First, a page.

The endomembrane system of all eukaryotic cells consists of a collection of membrane bound compartments. Movement of materials amongst these compartments is achieved by the regulated trafficking of cargo vesicles between compartments. In the process of differentiation, higher cells re-organize their internal membranes in an enormous variety of ways; expanding or specializing certain compartments, distributing them differently in the cell, or carrying vesicles to new destinations. Though these rearrangements are often critical to the function of the differentiated cell, little is known about how these specializations are imposed on the basic pattern of the secretory pathway. Spore formation in yeast involves a cell division that requires a similar organized rearrangement of the secretory apparatus. In this instance, retargetting of secretory vesicles gives rise to a new membrane compartment, the prospore membrane. This membrane arises by the redirection of secretory vesicles away from the plasma membrane to the cell interior. Prospore membrane formation therefore serves as a model for understanding the developmentally programmed reorganization of cellular membranes. In addition to the retargetting of secretory vesicles, new genetic requirements are imposed on the fusion and trafficking of these vesicles during sporulation. During the initial coalescence of vesicles into a membrane sheet, fusion of the vesicles requires a specialized docking complex, specific fusion proteins, and a lipid modifying enzyme. We are using a combination of genetic and cell biological approaches to understand how these different activities interact to allow the de novo formation of a new membrane compartment. Once an initial membrane sheet is formed, fusion of vesicles to the membrane is controlled by a distinct set of proteins. The basis for this change is also under investigation. Together these studies will provide insight into how the cell modifies its basic architecture during differentiation. ? ?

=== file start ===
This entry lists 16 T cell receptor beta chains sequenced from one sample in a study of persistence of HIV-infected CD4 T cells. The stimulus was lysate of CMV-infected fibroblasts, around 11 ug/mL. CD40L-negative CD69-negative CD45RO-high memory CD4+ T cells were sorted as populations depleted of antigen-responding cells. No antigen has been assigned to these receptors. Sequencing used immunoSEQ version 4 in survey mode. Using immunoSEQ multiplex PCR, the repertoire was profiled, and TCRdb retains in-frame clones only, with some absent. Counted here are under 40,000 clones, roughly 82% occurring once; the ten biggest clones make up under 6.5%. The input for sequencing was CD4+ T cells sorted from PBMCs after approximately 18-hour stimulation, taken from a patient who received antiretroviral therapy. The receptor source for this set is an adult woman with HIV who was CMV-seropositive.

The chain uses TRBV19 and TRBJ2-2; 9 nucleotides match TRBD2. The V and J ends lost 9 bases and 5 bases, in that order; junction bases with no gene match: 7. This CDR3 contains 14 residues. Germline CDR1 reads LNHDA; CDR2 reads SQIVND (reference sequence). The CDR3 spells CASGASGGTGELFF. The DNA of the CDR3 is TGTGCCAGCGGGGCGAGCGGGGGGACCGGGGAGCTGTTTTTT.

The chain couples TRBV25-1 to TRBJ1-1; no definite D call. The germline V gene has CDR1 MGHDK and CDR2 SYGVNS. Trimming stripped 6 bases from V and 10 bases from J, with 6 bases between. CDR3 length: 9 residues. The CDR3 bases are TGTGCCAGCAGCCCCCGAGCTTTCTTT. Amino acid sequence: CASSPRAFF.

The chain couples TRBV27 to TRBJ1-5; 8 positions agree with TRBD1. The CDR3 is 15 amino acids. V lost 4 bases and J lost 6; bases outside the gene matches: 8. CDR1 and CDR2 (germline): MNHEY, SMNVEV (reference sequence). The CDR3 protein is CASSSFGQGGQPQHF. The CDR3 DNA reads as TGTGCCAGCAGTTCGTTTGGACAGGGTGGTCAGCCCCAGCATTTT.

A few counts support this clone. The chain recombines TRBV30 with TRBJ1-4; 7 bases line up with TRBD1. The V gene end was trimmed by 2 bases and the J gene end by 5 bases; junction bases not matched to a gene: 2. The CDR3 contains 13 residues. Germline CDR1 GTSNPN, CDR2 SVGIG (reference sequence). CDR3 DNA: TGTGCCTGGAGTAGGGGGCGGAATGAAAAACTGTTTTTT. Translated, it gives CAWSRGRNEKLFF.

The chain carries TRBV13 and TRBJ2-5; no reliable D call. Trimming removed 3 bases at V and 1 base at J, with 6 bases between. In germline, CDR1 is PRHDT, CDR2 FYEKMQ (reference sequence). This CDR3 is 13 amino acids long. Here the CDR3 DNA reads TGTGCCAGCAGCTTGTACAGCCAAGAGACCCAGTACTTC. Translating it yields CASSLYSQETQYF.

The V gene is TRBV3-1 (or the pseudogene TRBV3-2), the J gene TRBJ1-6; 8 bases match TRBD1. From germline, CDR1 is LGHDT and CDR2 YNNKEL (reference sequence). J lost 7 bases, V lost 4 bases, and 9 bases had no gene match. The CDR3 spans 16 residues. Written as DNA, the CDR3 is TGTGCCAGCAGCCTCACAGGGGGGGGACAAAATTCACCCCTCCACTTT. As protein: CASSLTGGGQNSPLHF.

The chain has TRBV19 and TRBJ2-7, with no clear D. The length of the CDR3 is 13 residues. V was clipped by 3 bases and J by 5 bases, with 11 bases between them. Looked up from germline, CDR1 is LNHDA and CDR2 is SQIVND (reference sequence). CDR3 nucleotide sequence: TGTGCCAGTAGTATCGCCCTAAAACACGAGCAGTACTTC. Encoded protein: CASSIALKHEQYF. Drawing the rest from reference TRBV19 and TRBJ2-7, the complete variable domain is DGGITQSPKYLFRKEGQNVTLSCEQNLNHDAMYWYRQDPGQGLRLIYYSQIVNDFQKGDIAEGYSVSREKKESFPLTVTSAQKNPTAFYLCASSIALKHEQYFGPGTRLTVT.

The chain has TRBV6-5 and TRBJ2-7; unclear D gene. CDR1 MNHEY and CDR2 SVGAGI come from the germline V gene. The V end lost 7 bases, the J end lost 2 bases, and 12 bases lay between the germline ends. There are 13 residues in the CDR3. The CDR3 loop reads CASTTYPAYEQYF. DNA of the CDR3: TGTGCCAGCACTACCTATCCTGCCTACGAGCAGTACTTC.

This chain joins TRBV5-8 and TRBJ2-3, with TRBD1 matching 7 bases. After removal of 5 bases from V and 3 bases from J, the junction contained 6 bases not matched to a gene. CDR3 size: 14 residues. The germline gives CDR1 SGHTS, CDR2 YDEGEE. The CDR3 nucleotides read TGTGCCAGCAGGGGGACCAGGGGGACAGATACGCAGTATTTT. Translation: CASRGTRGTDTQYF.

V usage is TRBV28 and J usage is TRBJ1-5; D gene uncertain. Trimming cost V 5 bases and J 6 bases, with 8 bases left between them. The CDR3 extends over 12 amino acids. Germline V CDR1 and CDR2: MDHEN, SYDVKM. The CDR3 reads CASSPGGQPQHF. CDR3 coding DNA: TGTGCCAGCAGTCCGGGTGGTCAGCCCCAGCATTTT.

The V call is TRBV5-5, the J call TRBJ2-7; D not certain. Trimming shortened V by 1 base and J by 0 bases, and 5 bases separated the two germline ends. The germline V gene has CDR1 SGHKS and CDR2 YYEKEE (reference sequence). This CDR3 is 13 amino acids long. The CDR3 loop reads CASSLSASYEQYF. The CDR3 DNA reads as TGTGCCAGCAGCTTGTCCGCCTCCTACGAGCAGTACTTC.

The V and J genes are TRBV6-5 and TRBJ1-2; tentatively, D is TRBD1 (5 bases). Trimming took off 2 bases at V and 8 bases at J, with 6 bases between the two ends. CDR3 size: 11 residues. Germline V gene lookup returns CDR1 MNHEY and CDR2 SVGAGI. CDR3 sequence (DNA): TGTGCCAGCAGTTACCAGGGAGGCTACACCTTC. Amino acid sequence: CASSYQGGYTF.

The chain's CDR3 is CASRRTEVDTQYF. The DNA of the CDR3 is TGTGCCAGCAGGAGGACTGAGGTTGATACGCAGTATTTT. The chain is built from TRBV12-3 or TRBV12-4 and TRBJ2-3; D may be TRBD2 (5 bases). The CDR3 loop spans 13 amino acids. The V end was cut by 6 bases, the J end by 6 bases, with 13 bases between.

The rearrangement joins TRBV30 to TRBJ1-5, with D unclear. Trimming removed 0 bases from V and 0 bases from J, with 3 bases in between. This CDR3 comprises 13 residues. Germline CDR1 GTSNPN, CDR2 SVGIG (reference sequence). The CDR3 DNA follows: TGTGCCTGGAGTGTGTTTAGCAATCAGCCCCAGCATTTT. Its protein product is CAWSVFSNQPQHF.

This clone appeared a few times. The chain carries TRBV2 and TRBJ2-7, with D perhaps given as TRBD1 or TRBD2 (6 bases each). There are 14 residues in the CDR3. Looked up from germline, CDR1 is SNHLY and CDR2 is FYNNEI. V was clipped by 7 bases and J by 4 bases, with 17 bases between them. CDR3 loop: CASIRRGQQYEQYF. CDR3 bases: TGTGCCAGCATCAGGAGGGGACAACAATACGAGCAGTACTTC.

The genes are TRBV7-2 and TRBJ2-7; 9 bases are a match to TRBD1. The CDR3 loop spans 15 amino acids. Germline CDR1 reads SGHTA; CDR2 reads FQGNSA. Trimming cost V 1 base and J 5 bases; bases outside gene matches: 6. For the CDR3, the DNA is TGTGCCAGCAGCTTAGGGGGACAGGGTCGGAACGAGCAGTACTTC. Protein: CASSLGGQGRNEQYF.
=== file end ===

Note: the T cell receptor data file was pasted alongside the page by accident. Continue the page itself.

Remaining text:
National Institute of Health (NIH)
National Institute of General Medical Sciences (NIGMS)
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Membrane Biology and Protein Processing (MBPP)
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Shapiro, Bert I
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State University New York Stony Brook
Schools of Medicine
Stony Brook
United States
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Ucisik-Akkaya, Esma; Leatherwood, Janet K; Neiman, Aaron M (2014) A genome-wide screen for sporulation-defective mutants in Schizosaccharomyces pombe. G3 (Bethesda) 4:1173-82
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